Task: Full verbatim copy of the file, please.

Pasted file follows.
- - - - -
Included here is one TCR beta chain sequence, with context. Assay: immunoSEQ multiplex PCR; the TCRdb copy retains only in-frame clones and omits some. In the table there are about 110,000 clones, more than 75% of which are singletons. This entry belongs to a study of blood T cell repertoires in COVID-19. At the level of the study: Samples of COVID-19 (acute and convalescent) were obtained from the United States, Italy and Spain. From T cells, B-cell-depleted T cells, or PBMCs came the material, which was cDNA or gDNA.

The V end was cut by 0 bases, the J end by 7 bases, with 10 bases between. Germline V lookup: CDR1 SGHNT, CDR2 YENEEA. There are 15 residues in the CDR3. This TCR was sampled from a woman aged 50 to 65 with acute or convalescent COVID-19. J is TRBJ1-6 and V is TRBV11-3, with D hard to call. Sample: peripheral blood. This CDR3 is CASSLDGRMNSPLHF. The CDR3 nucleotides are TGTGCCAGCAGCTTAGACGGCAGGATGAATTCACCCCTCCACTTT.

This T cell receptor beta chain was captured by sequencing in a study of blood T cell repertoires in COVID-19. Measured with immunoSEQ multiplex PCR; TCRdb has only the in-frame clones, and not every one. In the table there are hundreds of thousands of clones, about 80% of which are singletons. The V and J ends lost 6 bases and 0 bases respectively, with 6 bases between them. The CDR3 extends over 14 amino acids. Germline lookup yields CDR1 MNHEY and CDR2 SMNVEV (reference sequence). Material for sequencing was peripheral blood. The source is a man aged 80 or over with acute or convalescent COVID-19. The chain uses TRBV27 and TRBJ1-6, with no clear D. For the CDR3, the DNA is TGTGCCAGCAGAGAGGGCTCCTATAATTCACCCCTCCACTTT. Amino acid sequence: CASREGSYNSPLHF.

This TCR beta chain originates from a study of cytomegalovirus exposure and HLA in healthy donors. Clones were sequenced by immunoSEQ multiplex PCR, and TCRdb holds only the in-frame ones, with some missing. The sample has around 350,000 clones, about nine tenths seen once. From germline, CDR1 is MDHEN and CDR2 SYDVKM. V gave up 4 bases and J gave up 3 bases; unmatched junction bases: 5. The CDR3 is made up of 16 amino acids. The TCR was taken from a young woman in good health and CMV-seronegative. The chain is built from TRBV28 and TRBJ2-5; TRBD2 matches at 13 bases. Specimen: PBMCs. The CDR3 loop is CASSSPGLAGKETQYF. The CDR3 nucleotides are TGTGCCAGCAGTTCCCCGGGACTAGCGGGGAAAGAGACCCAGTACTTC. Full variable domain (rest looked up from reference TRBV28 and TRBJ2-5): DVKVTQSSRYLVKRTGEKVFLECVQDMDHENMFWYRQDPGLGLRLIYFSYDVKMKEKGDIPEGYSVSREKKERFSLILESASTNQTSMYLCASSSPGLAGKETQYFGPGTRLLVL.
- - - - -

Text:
Included here is one TCR beta chain sequence, with context. Assay: immunoSEQ multiplex PCR; the TCRdb copy retains only in-frame clones and omits some. In the table there are about 110,000 clones, more than 75% of which are singletons. This entry belongs to a study of blood T cell repertoires in COVID-19. At the level of the study: Samples of COVID-19 (acute and convalescent) were obtained from the United States, Italy and Spain. From T cells, B-cell-depleted T cells, or PBMCs came the material, which was cDNA or gDNA.

The V end was cut by 0 bases, the J end by 7 bases, with 10 bases between. Germline V lookup: CDR1 SGHNT, CDR2 YENEEA. There are 15 residues in the CDR3. This TCR was sampled from a woman aged 50 to 65 with acute or convalescent COVID-19. J is TRBJ1-6 and V is TRBV11-3, with D hard to call. Sample: peripheral blood. This CDR3 is CASSLDGRMNSPLHF. The CDR3 nucleotides are TGTGCCAGCAGCTTAGACGGCAGGATGAATTCACCCCTCCACTTT.

This T cell receptor beta chain was captured by sequencing in a study of blood T cell repertoires in COVID-19. Measured with immunoSEQ multiplex PCR; TCRdb has only the in-frame clones, and not every one. In the table there are hundreds of thousands of clones, about 80% of which are singletons. The V and J ends lost 6 bases and 0 bases respectively, with 6 bases between them. The CDR3 extends over 14 amino acids. Germline lookup yields CDR1 MNHEY and CDR2 SMNVEV (reference sequence). Material for sequencing was peripheral blood. The source is a man aged 80 or over with acute or convalescent COVID-19. The chain uses TRBV27 and TRBJ1-6, with no clear D. For the CDR3, the DNA is TGTGCCAGCAGAGAGGGCTCCTATAATTCACCCCTCCACTTT. Amino acid sequence: CASREGSYNSPLHF.

This TCR beta chain originates from a study of cytomegalovirus exposure and HLA in healthy donors. Clones were sequenced by immunoSEQ multiplex PCR, and TCRdb holds only the in-frame ones, with some missing. The sample has around 350,000 clones, about nine tenths seen once. From germline, CDR1 is MDHEN and CDR2 SYDVKM. V gave up 4 bases and J gave up 3 bases; unmatched junction bases: 5. The CDR3 is made up of 16 amino acids. The TCR was taken from a young woman in good health and CMV-seronegative. The chain is built from TRBV28 and TRBJ2-5; TRBD2 matches at 13 bases. Specimen: PBMCs. The CDR3 loop is CASSSPGLAGKETQYF. The CDR3 nucleotides are TGTGCCAGCAGTTCCCCGGGACTAGCGGGGAAAGAGACCCAGTACTTC. Full variable domain (rest looked up from reference TRBV28 and TRBJ2-5): DVKVTQSSRYLVKRTGEKVFLECVQDMDHENMFWYRQDPGLGLRLIYFSYDVKMKEKGDIPEGYSVSREKKERFSLILESASTNQTSMYLCASSSPGLAGKETQYFGPGTRLLVL.